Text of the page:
Wheelchair drive to benefit disabled Nigerians

Obiaku Ohiaeri promotes her cause in front of a Nigerian flag.

By Amanda Sandlin

Freshman Obiaku Ohiaeri is not an average 17-year-old girl. Even though she is thousands of miles away from her home in Nigeria, she hasn’t forgotten where she comes from. She defies stereotypes and dares to be bold, all for the people of her homeland.

Ohiaeri has been collecting plastic bags and used bicycles in hopes of creating an environmentally friendly wheelchair, which she hopes will be one of many. These wheelchairs will help out the polio-stricken people of Africa.

“As a 17-year-old girl in Nigeria, I’m trying to prove that this can be done,” said Ohiaeri, a biochemistry major. “You don’t have to be a man and you don’t have to be old. You can do whatever you want because this is our generation’s time.”

This is not just about the wheelchairs for Ohiaeri. She hopes that the creation of these eco-friendly wheelchairs will lead into the establishment of “OUR Foundation.”

“This stands for Optimal Use of our Resources and the name of this project would be ‘No Footprints,’ firstly, because these people can’t walk, and secondly, because this project will leave no carbon footprints,” Ohiaeri said.

She said her ultimate inspiration for this project is the people of Africa. She hopes that they can one day have the same opportunities as people with disabilities in America.

“They can just push a button to open doors and also have automatic wheelchairs,” Ohiaeri said. “People at home don’t even have manual wheelchairs. The U.S. is very friendly to people with disabilities, which is a good thing.”

Not only is she attempting to do good for the people of the world, but she also aims to help the world itself. Using these recycled materials would make wheelchairs more affordable for people in Third World countries, she said.

Ohiaeri attended several guest speaker events on campus and became inspired. Tom Szaky, cofounder and CEO of TerraCycle Inc., helped her develop the idea of using plastic bags. She said that prior to the lecture she had been researching reusing tires, so she combined these two ideas.

“I thought, OK,” Ohiaeri said. “I could use these as parts to the wheelchair. I need to think about something else I could use that would be cleaning up the environment as well as be the body of my wheelchair: bicycles.”

She said she plans to inquire with the police department about how to obtain abandoned bicycles for her project.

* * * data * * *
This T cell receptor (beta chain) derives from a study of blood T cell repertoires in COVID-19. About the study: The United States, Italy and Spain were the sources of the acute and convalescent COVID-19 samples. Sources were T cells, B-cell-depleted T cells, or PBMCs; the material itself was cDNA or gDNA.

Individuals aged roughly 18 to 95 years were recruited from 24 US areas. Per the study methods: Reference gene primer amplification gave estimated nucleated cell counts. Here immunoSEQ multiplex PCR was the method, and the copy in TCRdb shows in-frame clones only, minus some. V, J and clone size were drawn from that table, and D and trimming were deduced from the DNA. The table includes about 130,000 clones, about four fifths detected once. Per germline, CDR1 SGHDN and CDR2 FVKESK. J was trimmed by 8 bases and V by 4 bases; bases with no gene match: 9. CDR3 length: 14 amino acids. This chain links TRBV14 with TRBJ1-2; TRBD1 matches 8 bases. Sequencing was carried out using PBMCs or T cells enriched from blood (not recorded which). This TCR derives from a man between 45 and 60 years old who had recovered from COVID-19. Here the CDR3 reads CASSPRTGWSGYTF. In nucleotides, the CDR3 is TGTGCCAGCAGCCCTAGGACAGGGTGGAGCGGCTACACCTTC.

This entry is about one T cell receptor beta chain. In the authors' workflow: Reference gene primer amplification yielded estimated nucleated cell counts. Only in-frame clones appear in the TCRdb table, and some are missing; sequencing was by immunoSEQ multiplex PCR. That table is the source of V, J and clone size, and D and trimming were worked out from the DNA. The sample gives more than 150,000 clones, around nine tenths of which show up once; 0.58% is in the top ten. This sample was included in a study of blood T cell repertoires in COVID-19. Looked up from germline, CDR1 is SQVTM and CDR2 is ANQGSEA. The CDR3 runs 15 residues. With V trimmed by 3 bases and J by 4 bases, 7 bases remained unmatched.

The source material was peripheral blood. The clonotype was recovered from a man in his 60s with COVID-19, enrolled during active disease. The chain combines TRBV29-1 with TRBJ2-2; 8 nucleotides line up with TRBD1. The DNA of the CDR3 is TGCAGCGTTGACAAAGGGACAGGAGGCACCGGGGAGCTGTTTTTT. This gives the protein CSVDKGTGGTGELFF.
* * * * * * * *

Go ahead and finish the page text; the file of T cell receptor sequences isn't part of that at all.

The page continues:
“And so, I decided that I would put all three together and make a wheelchair out of them,” Ohiaeri said.

Her future plans are to become a pediatrician, move back to Nigeria and begin helping the youth of the country.

She said that in Nigeria, approximately 70 percent of the people live on only $1 a day. Ohiaeri wants this project to be an answer to the prayers of people with disabilities.

“I’m spending about $40,000 dollars a year to go to school here,” Ohiaeri said. “That’s ridiculous in Nigeria. If my parents are spending that much money on me, I have to, some way, show them that the money wasn’t just spent for my sake.”

In the end, it all comes back to the people of Africa with disabilities who strike a chord in Ohiaeri’s heart. The only thing she wants to accomplish from this entire project is the betterment of their lives.

“They are frowned at and not given equal opportunities as those [who] are able-bodied,” Ohiaeri said.

Ohiaeri wants her parents to see her ambition as well. To her, college is not just the next step; it is the only way she can make a difference.

“I’m one of their means to helping other people,” she said.

The human rights activist said singer John Legend has played a large part in her motivation to help improve the lives of others in need.

“What really struck me were the lyrics, ‘The future started yesterday and we’re already late,’ because it made me realize that we need to start acting now,” Ohiaeri said. “In a way it’s like a relay. The baton has been handed off to our generation, so we can start doing our part now.”

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